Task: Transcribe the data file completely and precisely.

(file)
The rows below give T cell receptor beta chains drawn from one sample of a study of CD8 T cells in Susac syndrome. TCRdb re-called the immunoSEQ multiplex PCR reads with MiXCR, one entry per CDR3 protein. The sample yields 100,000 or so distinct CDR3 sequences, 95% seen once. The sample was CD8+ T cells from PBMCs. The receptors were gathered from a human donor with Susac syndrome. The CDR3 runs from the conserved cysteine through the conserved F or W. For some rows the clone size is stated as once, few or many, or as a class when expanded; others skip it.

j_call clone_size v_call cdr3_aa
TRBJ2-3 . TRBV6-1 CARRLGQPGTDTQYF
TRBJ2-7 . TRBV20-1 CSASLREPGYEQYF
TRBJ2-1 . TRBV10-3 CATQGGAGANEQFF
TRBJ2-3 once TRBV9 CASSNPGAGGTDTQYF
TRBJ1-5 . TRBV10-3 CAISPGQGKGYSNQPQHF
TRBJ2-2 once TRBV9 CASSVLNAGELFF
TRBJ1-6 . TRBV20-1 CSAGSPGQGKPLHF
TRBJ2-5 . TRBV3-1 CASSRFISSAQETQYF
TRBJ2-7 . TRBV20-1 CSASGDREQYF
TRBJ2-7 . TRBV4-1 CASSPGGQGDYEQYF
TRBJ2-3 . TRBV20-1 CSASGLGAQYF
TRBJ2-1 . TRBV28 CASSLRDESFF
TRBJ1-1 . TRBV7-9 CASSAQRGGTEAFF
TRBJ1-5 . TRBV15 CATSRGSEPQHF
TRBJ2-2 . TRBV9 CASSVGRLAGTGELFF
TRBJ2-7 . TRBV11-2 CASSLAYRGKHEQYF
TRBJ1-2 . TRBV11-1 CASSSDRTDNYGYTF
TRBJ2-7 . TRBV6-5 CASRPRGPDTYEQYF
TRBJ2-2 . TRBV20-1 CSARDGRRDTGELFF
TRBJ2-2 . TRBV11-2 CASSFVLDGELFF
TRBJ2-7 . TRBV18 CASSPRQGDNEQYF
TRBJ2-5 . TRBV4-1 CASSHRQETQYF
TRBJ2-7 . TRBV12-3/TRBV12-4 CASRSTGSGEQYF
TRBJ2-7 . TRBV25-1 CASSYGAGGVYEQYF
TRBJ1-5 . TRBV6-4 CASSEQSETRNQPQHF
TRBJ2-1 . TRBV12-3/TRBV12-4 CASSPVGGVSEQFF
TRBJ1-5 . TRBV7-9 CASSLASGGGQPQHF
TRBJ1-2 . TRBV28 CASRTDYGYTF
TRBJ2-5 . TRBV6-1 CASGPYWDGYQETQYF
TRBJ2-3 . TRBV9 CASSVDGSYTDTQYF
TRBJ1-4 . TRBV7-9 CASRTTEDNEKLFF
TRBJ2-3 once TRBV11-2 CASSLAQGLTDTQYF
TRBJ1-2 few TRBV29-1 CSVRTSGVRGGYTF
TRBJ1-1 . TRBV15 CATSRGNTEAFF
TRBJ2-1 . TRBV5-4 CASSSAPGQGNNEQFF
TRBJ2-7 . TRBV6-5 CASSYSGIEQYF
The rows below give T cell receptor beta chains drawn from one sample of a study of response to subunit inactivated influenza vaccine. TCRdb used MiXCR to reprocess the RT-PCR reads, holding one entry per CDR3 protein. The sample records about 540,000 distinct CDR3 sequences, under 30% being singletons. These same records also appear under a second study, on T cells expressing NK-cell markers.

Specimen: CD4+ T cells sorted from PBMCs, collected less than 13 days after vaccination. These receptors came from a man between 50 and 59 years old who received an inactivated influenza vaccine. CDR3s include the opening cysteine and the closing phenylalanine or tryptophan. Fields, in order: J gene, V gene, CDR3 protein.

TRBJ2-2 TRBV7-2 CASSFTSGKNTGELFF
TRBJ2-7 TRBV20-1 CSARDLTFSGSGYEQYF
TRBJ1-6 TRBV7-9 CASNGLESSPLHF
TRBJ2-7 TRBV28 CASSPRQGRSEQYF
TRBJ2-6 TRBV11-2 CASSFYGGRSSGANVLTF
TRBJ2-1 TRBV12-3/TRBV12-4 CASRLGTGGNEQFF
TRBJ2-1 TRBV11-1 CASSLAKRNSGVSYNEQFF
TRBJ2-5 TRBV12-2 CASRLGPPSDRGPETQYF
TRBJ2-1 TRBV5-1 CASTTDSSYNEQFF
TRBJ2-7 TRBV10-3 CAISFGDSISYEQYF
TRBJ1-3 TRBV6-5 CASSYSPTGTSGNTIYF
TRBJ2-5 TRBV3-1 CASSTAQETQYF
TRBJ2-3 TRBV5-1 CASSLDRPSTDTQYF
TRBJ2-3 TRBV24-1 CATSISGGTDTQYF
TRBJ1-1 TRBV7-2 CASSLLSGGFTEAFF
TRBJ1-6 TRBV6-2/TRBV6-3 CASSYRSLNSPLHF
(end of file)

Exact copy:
The rows below give T cell receptor beta chains drawn from one sample of a study of CD8 T cells in Susac syndrome. TCRdb re-called the immunoSEQ multiplex PCR reads with MiXCR, one entry per CDR3 protein. The sample yields 100,000 or so distinct CDR3 sequences, 95% seen once. The sample was CD8+ T cells from PBMCs. The receptors were gathered from a human donor with Susac syndrome. The CDR3 runs from the conserved cysteine through the conserved F or W. For some rows the clone size is stated as once, few or many, or as a class when expanded; others skip it.

j_call clone_size v_call cdr3_aa
TRBJ2-3 . TRBV6-1 CARRLGQPGTDTQYF
TRBJ2-7 . TRBV20-1 CSASLREPGYEQYF
TRBJ2-1 . TRBV10-3 CATQGGAGANEQFF
TRBJ2-3 once TRBV9 CASSNPGAGGTDTQYF
TRBJ1-5 . TRBV10-3 CAISPGQGKGYSNQPQHF
TRBJ2-2 once TRBV9 CASSVLNAGELFF
TRBJ1-6 . TRBV20-1 CSAGSPGQGKPLHF
TRBJ2-5 . TRBV3-1 CASSRFISSAQETQYF
TRBJ2-7 . TRBV20-1 CSASGDREQYF
TRBJ2-7 . TRBV4-1 CASSPGGQGDYEQYF
TRBJ2-3 . TRBV20-1 CSASGLGAQYF
TRBJ2-1 . TRBV28 CASSLRDESFF
TRBJ1-1 . TRBV7-9 CASSAQRGGTEAFF
TRBJ1-5 . TRBV15 CATSRGSEPQHF
TRBJ2-2 . TRBV9 CASSVGRLAGTGELFF
TRBJ2-7 . TRBV11-2 CASSLAYRGKHEQYF
TRBJ1-2 . TRBV11-1 CASSSDRTDNYGYTF
TRBJ2-7 . TRBV6-5 CASRPRGPDTYEQYF
TRBJ2-2 . TRBV20-1 CSARDGRRDTGELFF
TRBJ2-2 . TRBV11-2 CASSFVLDGELFF
TRBJ2-7 . TRBV18 CASSPRQGDNEQYF
TRBJ2-5 . TRBV4-1 CASSHRQETQYF
TRBJ2-7 . TRBV12-3/TRBV12-4 CASRSTGSGEQYF
TRBJ2-7 . TRBV25-1 CASSYGAGGVYEQYF
TRBJ1-5 . TRBV6-4 CASSEQSETRNQPQHF
TRBJ2-1 . TRBV12-3/TRBV12-4 CASSPVGGVSEQFF
TRBJ1-5 . TRBV7-9 CASSLASGGGQPQHF
TRBJ1-2 . TRBV28 CASRTDYGYTF
TRBJ2-5 . TRBV6-1 CASGPYWDGYQETQYF
TRBJ2-3 . TRBV9 CASSVDGSYTDTQYF
TRBJ1-4 . TRBV7-9 CASRTTEDNEKLFF
TRBJ2-3 once TRBV11-2 CASSLAQGLTDTQYF
TRBJ1-2 few TRBV29-1 CSVRTSGVRGGYTF
TRBJ1-1 . TRBV15 CATSRGNTEAFF
TRBJ2-1 . TRBV5-4 CASSSAPGQGNNEQFF
TRBJ2-7 . TRBV6-5 CASSYSGIEQYF
The rows below give T cell receptor beta chains drawn from one sample of a study of response to subunit inactivated influenza vaccine. TCRdb used MiXCR to reprocess the RT-PCR reads, holding one entry per CDR3 protein. The sample records about 540,000 distinct CDR3 sequences, under 30% being singletons. These same records also appear under a second study, on T cells expressing NK-cell markers.

Specimen: CD4+ T cells sorted from PBMCs, collected less than 13 days after vaccination. These receptors came from a man between 50 and 59 years old who received an inactivated influenza vaccine. CDR3s include the opening cysteine and the closing phenylalanine or tryptophan. Fields, in order: J gene, V gene, CDR3 protein.

TRBJ2-2 TRBV7-2 CASSFTSGKNTGELFF
TRBJ2-7 TRBV20-1 CSARDLTFSGSGYEQYF
TRBJ1-6 TRBV7-9 CASNGLESSPLHF
TRBJ2-7 TRBV28 CASSPRQGRSEQYF
TRBJ2-6 TRBV11-2 CASSFYGGRSSGANVLTF
TRBJ2-1 TRBV12-3/TRBV12-4 CASRLGTGGNEQFF
TRBJ2-1 TRBV11-1 CASSLAKRNSGVSYNEQFF
TRBJ2-5 TRBV12-2 CASRLGPPSDRGPETQYF
TRBJ2-1 TRBV5-1 CASTTDSSYNEQFF
TRBJ2-7 TRBV10-3 CAISFGDSISYEQYF
TRBJ1-3 TRBV6-5 CASSYSPTGTSGNTIYF
TRBJ2-5 TRBV3-1 CASSTAQETQYF
TRBJ2-3 TRBV5-1 CASSLDRPSTDTQYF
TRBJ2-3 TRBV24-1 CATSISGGTDTQYF
TRBJ1-1 TRBV7-2 CASSLLSGGFTEAFF
TRBJ1-6 TRBV6-2/TRBV6-3 CASSYRSLNSPLHF